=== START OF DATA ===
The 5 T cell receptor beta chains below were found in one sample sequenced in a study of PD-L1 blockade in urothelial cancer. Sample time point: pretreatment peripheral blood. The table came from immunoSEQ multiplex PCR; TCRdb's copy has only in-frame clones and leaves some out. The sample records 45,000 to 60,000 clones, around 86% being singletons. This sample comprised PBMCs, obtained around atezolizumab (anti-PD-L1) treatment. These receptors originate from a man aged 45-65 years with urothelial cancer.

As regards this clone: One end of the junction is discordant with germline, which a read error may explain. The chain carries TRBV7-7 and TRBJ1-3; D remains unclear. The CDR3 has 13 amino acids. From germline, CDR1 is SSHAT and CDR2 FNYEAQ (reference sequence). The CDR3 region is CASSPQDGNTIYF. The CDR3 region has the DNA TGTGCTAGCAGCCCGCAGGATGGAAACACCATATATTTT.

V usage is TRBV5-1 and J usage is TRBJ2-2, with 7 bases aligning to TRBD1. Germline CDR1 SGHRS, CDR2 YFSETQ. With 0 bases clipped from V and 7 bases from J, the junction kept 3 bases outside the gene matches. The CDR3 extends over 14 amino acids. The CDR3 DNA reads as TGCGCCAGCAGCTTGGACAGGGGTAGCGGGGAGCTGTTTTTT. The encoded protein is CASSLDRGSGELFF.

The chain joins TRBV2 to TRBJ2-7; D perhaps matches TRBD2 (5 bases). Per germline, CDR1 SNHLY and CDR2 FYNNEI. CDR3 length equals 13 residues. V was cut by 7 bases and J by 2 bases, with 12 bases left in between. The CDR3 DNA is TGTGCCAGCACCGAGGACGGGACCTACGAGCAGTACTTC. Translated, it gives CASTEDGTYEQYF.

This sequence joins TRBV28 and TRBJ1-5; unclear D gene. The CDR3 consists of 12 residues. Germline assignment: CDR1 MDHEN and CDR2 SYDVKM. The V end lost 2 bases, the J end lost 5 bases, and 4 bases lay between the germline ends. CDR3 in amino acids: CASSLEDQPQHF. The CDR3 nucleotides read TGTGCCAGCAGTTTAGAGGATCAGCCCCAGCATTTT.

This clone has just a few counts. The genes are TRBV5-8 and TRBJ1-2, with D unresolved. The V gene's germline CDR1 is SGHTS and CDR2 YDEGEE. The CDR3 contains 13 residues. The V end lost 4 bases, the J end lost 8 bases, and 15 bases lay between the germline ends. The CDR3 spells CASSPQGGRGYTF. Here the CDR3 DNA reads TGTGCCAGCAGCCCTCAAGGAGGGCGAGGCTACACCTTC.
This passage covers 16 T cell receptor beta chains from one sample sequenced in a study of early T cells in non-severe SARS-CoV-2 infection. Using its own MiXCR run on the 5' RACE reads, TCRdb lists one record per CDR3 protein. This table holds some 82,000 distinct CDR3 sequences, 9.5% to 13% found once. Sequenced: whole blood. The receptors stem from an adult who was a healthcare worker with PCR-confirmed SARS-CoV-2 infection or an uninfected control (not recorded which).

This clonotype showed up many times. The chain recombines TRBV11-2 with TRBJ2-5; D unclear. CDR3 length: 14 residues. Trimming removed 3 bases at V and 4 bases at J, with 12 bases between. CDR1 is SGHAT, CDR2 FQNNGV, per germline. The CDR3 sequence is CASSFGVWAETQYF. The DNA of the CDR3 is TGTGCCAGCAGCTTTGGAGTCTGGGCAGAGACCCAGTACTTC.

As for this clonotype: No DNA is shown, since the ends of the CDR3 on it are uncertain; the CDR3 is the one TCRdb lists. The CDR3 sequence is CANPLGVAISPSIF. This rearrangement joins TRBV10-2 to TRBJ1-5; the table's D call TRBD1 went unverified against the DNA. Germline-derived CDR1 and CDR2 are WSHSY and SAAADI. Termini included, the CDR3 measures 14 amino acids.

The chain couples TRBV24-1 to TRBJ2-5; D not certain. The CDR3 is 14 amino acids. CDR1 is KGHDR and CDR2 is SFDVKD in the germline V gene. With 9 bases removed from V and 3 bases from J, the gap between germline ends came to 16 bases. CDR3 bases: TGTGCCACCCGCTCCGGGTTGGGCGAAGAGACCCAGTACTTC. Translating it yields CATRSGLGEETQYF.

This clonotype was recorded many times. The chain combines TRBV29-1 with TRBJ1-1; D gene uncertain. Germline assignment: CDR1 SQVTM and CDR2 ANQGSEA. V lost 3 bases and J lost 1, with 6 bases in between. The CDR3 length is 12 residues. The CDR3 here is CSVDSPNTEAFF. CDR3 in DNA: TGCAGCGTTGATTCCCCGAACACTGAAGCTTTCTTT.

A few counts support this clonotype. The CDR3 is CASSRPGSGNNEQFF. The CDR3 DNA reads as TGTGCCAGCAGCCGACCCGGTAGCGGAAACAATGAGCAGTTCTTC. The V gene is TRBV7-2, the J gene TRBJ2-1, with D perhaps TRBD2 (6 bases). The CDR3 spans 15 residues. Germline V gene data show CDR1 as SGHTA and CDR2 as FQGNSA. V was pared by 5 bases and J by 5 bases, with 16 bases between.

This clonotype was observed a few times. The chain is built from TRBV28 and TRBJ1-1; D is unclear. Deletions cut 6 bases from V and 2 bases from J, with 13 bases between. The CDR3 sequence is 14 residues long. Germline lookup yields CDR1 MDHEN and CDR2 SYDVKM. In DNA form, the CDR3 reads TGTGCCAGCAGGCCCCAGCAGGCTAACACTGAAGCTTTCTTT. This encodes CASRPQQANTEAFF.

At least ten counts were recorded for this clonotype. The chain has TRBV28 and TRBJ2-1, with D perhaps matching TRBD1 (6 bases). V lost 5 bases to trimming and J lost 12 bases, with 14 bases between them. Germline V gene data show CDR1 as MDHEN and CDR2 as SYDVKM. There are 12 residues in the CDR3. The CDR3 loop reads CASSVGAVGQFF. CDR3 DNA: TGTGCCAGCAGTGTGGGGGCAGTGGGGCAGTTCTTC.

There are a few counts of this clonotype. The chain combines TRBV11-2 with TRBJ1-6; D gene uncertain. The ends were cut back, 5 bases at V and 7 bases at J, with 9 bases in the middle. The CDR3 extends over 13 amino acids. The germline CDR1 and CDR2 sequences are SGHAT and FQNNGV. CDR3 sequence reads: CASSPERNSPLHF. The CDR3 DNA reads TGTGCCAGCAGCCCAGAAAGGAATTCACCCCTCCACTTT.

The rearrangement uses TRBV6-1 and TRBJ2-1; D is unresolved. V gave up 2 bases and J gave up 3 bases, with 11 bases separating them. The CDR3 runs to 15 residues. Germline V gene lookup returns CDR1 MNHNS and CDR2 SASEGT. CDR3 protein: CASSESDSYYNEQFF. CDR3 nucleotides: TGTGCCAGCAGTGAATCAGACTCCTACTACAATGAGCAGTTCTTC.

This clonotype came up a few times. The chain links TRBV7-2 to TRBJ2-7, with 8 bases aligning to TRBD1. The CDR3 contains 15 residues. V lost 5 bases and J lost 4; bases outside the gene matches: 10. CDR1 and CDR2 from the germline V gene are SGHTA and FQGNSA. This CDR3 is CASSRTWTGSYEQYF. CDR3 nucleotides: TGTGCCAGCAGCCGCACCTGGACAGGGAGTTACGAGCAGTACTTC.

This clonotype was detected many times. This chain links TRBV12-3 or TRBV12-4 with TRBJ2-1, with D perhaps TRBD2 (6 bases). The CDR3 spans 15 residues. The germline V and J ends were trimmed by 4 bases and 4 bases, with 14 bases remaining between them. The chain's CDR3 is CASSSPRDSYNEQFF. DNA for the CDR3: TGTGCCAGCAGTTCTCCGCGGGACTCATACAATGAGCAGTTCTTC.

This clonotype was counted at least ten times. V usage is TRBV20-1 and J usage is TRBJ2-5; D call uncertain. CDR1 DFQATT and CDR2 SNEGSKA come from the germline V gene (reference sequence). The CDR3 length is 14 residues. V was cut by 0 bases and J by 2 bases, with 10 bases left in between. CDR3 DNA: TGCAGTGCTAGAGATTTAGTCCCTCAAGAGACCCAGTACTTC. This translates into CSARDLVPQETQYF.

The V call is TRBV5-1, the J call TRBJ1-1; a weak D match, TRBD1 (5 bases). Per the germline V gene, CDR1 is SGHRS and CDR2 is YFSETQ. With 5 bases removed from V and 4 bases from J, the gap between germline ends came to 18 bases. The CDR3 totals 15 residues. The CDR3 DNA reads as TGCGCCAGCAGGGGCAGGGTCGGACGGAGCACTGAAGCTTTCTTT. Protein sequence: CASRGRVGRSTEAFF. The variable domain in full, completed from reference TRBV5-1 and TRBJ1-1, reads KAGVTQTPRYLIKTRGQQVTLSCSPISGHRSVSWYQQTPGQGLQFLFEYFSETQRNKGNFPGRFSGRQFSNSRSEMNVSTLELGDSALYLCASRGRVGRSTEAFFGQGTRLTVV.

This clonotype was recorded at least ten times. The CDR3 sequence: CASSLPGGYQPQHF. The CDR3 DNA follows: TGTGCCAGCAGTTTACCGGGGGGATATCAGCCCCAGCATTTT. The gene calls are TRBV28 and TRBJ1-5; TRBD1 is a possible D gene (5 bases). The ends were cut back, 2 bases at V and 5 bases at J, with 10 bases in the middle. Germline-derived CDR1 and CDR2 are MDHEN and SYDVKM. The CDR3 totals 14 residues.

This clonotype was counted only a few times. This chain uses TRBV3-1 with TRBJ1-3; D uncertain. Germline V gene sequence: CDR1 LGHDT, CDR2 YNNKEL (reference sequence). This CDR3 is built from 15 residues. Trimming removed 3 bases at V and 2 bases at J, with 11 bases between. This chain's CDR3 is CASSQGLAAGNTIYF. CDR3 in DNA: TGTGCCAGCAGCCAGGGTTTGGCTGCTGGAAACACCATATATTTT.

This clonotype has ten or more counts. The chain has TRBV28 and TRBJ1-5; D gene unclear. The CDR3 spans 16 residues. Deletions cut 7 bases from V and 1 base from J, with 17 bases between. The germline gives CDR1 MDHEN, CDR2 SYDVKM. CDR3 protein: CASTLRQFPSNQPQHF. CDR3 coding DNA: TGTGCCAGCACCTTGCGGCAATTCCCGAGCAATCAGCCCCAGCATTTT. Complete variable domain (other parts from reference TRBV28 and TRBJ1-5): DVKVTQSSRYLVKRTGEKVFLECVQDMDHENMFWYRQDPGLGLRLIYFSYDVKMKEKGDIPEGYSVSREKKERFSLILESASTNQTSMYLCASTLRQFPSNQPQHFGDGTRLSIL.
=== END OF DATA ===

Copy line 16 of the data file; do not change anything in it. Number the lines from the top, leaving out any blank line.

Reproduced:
The rearrangement uses TRBV6-1 and TRBJ2-1; D is unresolved. V gave up 2 bases and J gave up 3 bases, with 11 bases separating them. The CDR3 runs to 15 residues. Germline V gene lookup returns CDR1 MNHNS and CDR2 SASEGT. CDR3 protein: CASSESDSYYNEQFF. CDR3 nucleotides: TGTGCCAGCAGTGAATCAGACTCCTACTACAATGAGCAGTTCTTC.